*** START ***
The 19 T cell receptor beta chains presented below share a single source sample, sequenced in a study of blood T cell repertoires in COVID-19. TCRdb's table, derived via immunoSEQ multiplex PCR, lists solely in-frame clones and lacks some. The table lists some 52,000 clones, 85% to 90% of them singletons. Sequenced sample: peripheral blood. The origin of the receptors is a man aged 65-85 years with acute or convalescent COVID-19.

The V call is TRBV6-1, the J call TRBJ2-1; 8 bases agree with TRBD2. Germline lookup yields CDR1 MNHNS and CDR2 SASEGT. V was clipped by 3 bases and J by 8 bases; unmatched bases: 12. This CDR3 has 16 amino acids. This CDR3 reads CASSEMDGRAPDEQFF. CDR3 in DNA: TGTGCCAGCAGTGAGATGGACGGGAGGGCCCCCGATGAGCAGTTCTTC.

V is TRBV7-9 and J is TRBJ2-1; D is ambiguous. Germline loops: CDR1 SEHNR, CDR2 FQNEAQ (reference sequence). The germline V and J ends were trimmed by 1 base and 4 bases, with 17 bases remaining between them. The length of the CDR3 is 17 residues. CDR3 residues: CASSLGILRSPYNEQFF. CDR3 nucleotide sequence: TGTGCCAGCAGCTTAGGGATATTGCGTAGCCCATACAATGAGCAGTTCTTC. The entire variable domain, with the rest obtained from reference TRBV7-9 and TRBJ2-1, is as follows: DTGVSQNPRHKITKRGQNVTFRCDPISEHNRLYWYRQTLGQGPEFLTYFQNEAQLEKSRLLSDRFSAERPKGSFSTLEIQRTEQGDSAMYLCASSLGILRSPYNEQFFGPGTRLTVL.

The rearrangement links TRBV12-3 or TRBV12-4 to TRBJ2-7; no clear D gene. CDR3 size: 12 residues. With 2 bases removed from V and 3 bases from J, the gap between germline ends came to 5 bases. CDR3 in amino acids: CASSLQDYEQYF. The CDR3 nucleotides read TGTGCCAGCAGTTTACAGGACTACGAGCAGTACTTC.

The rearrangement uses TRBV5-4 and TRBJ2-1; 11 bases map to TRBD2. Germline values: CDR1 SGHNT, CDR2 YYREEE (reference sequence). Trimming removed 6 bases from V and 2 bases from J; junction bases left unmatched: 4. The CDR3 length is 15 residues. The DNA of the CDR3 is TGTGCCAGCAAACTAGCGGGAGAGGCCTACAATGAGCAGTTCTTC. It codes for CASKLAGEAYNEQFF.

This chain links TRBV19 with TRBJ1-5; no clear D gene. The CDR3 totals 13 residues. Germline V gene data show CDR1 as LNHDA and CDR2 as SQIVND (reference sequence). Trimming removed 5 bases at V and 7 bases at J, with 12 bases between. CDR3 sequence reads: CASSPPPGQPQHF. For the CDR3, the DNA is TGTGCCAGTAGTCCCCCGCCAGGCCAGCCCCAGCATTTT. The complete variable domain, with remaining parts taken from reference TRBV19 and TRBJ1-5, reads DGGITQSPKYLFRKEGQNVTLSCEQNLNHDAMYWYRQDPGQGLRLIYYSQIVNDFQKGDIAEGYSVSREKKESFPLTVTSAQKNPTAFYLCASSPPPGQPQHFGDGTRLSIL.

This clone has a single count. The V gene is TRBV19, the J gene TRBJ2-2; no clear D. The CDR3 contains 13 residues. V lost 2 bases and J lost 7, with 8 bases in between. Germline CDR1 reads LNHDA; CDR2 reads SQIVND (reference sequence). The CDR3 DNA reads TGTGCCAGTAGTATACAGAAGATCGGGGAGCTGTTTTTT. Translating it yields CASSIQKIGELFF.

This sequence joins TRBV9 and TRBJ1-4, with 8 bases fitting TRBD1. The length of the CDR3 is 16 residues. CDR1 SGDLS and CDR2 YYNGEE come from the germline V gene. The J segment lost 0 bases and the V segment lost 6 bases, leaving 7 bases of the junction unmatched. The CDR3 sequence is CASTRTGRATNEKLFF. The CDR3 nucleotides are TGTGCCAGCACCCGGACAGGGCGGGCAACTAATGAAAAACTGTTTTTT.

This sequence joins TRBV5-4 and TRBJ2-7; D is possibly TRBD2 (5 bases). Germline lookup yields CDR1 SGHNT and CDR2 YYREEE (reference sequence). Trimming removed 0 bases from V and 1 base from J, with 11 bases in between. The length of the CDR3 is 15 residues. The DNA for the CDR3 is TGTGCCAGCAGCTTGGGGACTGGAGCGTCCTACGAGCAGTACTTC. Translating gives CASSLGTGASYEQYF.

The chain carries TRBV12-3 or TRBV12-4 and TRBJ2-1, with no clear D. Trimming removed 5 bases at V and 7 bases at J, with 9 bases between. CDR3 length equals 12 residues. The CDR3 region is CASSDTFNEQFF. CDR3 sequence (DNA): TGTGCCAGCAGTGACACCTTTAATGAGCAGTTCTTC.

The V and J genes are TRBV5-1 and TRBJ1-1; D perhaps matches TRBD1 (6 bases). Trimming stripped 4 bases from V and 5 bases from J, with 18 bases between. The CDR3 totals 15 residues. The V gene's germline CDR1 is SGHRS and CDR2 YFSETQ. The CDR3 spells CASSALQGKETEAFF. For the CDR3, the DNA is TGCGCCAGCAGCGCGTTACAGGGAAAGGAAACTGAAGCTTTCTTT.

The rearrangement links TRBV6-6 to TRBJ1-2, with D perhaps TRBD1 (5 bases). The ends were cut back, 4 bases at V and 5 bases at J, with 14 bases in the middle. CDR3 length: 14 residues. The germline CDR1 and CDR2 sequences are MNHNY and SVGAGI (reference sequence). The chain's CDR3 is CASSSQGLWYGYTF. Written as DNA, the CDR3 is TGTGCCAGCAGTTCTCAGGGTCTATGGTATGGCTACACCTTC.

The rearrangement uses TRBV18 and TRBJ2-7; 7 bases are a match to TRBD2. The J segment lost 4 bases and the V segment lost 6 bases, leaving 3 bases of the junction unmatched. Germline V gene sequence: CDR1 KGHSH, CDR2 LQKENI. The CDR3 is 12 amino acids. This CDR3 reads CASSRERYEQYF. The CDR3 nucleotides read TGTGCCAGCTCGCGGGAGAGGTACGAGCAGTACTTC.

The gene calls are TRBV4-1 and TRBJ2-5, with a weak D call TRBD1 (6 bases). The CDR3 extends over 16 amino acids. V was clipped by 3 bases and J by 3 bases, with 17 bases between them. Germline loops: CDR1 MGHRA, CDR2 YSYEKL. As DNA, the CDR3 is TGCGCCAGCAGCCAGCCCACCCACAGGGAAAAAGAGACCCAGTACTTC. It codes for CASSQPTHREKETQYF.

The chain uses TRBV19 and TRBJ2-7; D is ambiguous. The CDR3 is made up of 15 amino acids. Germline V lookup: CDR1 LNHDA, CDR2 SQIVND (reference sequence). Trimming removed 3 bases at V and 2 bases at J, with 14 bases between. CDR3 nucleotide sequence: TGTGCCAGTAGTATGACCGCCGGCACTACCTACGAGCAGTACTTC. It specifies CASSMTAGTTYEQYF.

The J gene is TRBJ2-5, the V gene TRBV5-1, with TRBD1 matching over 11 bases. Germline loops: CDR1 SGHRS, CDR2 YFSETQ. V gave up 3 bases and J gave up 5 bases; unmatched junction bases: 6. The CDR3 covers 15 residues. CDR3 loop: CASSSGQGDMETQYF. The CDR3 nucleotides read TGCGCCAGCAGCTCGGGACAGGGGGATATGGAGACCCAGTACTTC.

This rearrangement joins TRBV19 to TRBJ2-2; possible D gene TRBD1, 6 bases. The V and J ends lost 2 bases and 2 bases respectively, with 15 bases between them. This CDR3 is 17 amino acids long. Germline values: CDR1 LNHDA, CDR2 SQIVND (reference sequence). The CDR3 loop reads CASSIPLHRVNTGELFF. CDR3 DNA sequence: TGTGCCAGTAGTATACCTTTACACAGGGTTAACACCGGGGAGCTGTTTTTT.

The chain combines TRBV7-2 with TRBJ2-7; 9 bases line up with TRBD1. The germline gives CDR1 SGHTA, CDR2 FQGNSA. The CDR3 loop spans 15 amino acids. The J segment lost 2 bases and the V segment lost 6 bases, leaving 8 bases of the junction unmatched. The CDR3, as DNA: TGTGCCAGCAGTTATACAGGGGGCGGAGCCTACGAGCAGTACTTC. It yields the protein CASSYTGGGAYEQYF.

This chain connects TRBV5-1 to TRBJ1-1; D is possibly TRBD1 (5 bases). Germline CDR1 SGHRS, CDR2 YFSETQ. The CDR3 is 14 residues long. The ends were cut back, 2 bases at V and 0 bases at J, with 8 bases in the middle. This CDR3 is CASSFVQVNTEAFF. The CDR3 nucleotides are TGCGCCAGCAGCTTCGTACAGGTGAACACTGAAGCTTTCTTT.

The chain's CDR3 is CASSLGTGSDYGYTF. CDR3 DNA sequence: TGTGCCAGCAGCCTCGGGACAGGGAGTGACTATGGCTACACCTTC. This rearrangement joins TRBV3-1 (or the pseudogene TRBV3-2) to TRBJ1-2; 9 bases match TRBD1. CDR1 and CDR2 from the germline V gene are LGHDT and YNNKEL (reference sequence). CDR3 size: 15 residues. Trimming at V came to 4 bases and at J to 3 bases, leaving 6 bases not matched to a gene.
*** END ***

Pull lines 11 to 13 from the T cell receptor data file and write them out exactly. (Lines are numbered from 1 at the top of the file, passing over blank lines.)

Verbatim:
The V and J genes are TRBV5-1 and TRBJ1-1; D perhaps matches TRBD1 (6 bases). Trimming stripped 4 bases from V and 5 bases from J, with 18 bases between. The CDR3 totals 15 residues. The V gene's germline CDR1 is SGHRS and CDR2 YFSETQ. The CDR3 spells CASSALQGKETEAFF. For the CDR3, the DNA is TGCGCCAGCAGCGCGTTACAGGGAAAGGAAACTGAAGCTTTCTTT.

The rearrangement links TRBV6-6 to TRBJ1-2, with D perhaps TRBD1 (5 bases). The ends were cut back, 4 bases at V and 5 bases at J, with 14 bases in the middle. CDR3 length: 14 residues. The germline CDR1 and CDR2 sequences are MNHNY and SVGAGI (reference sequence). The chain's CDR3 is CASSSQGLWYGYTF. Written as DNA, the CDR3 is TGTGCCAGCAGTTCTCAGGGTCTATGGTATGGCTACACCTTC.

The rearrangement uses TRBV18 and TRBJ2-7; 7 bases are a match to TRBD2. The J segment lost 4 bases and the V segment lost 6 bases, leaving 3 bases of the junction unmatched. Germline V gene sequence: CDR1 KGHSH, CDR2 LQKENI. The CDR3 is 12 amino acids. This CDR3 reads CASSRERYEQYF. The CDR3 nucleotides read TGTGCCAGCTCGCGGGAGAGGTACGAGCAGTACTTC.